Getting to the heart of the problem

October 5, 2009
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Three local nonprofit organizations will break ground in a few weeks on a new $20 million center that will expand their offerings and originate a new model of integrated care for low-income residents throughout the city.

The Heart of the City Health Center is the collaborative brainchild of Cherry Street Health Services, Touchstone innovare and the Proaction Behavorial Health Alliance. The center will be a multi-story, 82,000-square-foot, LEED-certified, medical office structure in the “heart” of the city. The building will go up on Cherry Street between Sheldon and LaGrave avenues, and on top of a 400-space underground parking structure.

“The ground slopes, so the visual presentation of the building will be about a three-story building, even though there are only two stories of office space,” said Greg Dziadoz, executive director of Touchstone innovare, which provides a variety of mental health services.

Dziadoz said the center will allow Cherry Street Health Services to enlarge its pediatric, vision and adult clinics and add a new dental clinic. A short-term out-patient counseling center also will be located on the building’s first floor, along with a pharmacy. Touchstone and Proaction will position their programs on the second floor.

“It will really be a health care mall,” he said.

Proaction President Michael Reagan said his organization will first locate some of its adult mental health and substance abuse outpatient services at the center and then add other services. He said the mental health and substance abuse services aren’t first in line just because Proaction wants to expand those programs.

“These certainly could benefit from expansion. But I think what is driving us to do this is, it helps us — even with the population we currently serve and potentially could serve there — to provide them with more comprehensive care.”

“We really have some confidence that the integrated care will deal with the multiple health needs that a lot of our client population presents — both their mental illness and substance abuse disorder as well as the often physical health care problems.”

While Cherry Street will take care of the physical ailments, Touchstone and Proaction will treat the wide-ranging mental-health needs of their clients.

“And we’re hoping that all of those services will be connected with each other, not just because they will share a building but because the people involved will work together,” said Dziadoz.

Both Reagan and Dziadoz said the main reason the three organizations are coming together under one roof is that they have clients with multiple chronic disorders. For example, some suffer from depression and diabetes, while others may have bipolar disorder and a cardiopulmonary illness.

“We’re looking at creating a multi-disciplinary team of health care professionals dedicated to helping people manage one or more chronic health condition. So the focus will be on primary care and specialty care around their specific diagnosis,” said Dziadoz.

“It’s not unusual that, as a direct result or as a consequence of their behaviors, they have other health care problems that need as much attention as their mental illness or substance abuse,” said Reagan.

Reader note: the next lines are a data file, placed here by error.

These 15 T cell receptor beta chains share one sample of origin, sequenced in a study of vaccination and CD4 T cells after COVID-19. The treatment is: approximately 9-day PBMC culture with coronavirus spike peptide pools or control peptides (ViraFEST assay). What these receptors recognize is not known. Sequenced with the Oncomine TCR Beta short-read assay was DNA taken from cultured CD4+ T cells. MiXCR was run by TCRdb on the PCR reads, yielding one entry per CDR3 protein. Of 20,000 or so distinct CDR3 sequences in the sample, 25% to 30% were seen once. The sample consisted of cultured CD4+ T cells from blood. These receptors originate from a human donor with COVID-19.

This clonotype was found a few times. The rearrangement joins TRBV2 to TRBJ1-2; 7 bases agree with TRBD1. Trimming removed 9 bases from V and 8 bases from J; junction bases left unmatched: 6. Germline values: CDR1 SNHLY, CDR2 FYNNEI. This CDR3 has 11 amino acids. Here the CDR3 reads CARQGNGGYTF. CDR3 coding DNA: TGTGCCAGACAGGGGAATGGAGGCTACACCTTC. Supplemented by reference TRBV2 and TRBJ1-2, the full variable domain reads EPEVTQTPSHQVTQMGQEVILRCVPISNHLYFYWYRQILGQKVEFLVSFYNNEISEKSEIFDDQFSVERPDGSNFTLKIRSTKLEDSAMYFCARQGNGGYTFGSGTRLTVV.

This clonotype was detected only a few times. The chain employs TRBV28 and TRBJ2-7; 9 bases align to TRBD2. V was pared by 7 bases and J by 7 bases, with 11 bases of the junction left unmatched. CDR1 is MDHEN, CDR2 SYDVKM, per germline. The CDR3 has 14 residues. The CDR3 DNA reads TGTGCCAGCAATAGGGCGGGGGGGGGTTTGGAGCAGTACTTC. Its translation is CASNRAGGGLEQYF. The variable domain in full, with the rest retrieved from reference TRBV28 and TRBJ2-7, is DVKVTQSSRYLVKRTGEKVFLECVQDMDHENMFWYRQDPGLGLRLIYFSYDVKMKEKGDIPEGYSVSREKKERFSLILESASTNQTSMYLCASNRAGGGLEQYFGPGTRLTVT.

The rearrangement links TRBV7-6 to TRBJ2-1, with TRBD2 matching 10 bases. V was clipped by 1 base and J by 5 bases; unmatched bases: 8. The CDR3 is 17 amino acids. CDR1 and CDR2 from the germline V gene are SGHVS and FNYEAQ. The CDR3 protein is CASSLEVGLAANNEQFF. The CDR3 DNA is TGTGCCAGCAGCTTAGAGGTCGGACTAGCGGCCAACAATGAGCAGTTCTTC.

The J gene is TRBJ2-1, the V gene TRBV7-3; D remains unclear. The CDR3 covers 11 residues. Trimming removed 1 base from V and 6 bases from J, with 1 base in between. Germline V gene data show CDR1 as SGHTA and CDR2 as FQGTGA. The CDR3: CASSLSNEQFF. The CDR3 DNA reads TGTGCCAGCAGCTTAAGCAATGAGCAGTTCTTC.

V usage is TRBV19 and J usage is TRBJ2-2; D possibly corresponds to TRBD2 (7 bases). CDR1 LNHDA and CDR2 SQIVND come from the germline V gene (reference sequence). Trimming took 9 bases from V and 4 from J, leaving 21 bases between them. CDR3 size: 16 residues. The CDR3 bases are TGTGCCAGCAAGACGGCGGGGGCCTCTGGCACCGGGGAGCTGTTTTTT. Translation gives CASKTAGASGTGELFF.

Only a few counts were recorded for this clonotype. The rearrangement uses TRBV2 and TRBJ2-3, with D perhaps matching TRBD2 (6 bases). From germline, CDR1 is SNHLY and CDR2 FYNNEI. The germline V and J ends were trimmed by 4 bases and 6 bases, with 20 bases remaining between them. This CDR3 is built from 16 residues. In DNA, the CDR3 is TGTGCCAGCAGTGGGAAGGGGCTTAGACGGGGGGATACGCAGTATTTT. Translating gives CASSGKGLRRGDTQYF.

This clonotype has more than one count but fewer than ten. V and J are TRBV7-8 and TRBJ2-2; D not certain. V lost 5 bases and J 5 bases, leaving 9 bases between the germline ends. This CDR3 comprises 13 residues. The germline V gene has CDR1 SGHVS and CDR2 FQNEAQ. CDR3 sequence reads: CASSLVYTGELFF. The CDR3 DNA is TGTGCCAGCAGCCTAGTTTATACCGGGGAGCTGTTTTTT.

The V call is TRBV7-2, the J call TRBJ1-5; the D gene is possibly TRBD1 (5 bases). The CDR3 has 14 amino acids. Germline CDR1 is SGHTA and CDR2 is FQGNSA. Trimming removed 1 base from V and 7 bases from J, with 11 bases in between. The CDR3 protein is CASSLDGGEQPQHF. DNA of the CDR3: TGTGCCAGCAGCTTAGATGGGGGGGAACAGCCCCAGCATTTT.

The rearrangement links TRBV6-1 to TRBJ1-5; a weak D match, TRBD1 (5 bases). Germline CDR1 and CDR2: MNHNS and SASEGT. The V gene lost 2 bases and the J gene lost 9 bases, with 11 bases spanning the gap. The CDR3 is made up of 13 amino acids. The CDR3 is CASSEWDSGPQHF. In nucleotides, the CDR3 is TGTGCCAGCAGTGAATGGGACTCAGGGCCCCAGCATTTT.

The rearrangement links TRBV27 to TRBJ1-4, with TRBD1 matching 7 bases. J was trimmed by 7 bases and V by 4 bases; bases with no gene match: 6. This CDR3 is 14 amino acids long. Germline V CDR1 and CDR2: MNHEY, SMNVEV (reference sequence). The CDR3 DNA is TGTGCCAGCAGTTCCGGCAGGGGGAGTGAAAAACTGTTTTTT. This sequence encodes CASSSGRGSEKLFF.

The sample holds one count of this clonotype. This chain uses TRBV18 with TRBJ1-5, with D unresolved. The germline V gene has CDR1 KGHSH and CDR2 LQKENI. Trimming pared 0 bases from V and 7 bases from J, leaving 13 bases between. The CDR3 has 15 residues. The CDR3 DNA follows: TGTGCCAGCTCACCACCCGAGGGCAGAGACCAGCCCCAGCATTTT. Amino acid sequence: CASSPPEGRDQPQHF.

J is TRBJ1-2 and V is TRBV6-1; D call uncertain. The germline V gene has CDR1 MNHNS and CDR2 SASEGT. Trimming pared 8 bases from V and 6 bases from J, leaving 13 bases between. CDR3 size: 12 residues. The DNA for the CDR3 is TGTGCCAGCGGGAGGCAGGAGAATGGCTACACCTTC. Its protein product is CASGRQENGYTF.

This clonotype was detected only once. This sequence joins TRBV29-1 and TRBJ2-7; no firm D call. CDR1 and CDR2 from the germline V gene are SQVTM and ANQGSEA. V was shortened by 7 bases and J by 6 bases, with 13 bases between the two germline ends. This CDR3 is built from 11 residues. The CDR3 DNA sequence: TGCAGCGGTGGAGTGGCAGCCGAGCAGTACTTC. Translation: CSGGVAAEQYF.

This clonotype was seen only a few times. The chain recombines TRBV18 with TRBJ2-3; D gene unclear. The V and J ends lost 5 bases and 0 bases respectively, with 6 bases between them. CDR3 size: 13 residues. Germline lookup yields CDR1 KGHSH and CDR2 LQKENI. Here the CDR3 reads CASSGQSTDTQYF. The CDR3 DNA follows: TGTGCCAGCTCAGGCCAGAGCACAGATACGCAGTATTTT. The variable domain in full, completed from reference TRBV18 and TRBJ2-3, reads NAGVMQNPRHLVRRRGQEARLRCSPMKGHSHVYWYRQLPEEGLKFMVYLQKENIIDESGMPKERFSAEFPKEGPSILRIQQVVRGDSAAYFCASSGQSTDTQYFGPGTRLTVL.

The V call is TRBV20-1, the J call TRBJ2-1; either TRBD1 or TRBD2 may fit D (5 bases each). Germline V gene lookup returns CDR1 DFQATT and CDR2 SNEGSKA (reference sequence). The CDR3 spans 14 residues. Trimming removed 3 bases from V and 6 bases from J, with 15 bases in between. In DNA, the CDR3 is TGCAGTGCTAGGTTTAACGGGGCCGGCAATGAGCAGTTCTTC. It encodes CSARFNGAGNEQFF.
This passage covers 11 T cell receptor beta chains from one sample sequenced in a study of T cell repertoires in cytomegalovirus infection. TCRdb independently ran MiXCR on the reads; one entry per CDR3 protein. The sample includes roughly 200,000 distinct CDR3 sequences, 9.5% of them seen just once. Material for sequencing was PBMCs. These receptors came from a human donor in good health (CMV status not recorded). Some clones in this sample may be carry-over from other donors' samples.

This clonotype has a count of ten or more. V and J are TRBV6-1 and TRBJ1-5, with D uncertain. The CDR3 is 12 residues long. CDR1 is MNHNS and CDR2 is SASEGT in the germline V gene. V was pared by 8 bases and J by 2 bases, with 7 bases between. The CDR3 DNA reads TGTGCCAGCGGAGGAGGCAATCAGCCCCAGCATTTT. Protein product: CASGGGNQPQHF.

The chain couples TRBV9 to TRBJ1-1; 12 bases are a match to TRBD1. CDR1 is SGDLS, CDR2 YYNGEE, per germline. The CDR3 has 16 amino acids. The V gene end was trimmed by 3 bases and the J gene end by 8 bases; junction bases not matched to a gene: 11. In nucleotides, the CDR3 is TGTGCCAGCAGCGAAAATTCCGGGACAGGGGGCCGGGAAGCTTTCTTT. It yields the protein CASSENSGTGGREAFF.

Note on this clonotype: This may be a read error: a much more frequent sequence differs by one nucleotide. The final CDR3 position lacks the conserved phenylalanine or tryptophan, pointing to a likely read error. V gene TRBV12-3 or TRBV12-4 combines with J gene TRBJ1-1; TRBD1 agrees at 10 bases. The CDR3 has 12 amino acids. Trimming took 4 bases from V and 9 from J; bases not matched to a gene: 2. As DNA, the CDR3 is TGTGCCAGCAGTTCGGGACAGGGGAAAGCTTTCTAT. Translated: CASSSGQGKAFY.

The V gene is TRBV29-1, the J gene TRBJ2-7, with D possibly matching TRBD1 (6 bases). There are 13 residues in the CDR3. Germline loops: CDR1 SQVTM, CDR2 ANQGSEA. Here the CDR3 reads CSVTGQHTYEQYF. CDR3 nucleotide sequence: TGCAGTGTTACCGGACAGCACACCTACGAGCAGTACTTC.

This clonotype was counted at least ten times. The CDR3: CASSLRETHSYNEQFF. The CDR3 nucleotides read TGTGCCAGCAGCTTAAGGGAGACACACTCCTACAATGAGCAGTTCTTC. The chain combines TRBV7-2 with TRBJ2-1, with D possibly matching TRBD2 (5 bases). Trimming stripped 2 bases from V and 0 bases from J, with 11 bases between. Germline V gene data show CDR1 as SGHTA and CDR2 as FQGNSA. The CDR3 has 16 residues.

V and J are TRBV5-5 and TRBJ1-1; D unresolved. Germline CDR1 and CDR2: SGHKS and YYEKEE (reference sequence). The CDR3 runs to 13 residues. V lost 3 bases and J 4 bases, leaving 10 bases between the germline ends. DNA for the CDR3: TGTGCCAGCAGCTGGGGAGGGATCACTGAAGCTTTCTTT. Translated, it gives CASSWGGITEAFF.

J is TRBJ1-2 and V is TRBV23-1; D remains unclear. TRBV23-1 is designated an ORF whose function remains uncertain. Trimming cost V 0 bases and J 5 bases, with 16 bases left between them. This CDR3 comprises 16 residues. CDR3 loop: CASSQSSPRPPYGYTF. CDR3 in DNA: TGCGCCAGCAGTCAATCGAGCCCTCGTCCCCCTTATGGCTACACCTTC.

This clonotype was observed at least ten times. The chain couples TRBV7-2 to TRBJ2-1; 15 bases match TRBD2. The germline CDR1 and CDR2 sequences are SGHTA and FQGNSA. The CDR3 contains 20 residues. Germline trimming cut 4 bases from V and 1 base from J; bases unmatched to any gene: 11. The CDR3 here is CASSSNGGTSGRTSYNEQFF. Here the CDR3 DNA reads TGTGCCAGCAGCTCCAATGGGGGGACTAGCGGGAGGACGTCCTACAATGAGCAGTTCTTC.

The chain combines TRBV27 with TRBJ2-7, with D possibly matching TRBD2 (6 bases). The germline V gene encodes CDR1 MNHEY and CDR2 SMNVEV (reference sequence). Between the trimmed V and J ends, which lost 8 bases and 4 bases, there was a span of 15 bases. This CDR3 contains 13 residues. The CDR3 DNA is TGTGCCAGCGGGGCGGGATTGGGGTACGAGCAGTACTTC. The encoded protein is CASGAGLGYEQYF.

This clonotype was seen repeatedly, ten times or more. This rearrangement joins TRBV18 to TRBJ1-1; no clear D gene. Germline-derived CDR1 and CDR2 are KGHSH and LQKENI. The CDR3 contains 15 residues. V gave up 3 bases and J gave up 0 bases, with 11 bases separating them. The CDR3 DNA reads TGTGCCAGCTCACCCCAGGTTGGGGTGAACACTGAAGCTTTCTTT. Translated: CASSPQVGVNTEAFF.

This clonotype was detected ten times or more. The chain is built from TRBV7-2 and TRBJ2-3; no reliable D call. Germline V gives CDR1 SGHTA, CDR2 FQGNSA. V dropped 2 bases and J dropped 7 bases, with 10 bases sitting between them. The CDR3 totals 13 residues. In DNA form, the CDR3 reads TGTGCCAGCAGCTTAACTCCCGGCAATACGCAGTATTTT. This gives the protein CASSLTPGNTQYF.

Another effort all three will engage in is “health coaching.” The idea is to create a desire within their clients to take better care of themselves on their own and hopefully relieve some of the anxiety and depression that accompanies their physical problems.

“So that’s a pretty innovative thing that we’re trying to do,” said Dziadoz. “We’re trying to do a little leapfrog of how things are now, to really get into the future of effective chronic care management.”

Cherry Street, Touchstone and Proaction are doing business for the project as Cherry Stone LLC. The firm is using a local tax-increment reimbursement, state and federal tax credits, money from the federal stimulus package, a loan from Chase Bank and a $3 million public fundraising campaign to finance construction.

As the project’s architect, Design Plus has found that the Cherry Street site has a few unique characteristics. 

“The property line is parallel to the street, but the street doesn’t run straight east-west, so there is a slight angle to the property. The property also drops from the west to the east down in elevation about 6½ feet,” said James Horman, a partner at Design Plus.

The change in elevation hasn’t hindered the design, however, nor should it make the construction cumbersome because the below-ground parking facility will level the building’s playing field, so to speak.

“Because of this drop in grade, we’re able to have vehicular access to the subterranean parking from the east, or off LaGrave, and our pedestrian traffic comes in at floor level on grade at the Sheldon Street location,” Horman said.

Construction is expected to take about 15 months. The center should open in late 2010 or early 2011.

Cherry Street, Touchstone and Proaction made the final decision to go ahead with the project early this year, but had spent the previous 18 months cultivating the idea.

“So at this point, we’ve been into it at least two years. We’ve got another year and a half to go before the building opens. It is quite an undertaking,” said Dziadoz.

“We surprised ourselves at how much we needed to convince ourselves that it was not only the right thing to do but that it was possible to do it, which was a lot of work, and now we’re ready to commit ourselves to making that happen.”  HQ

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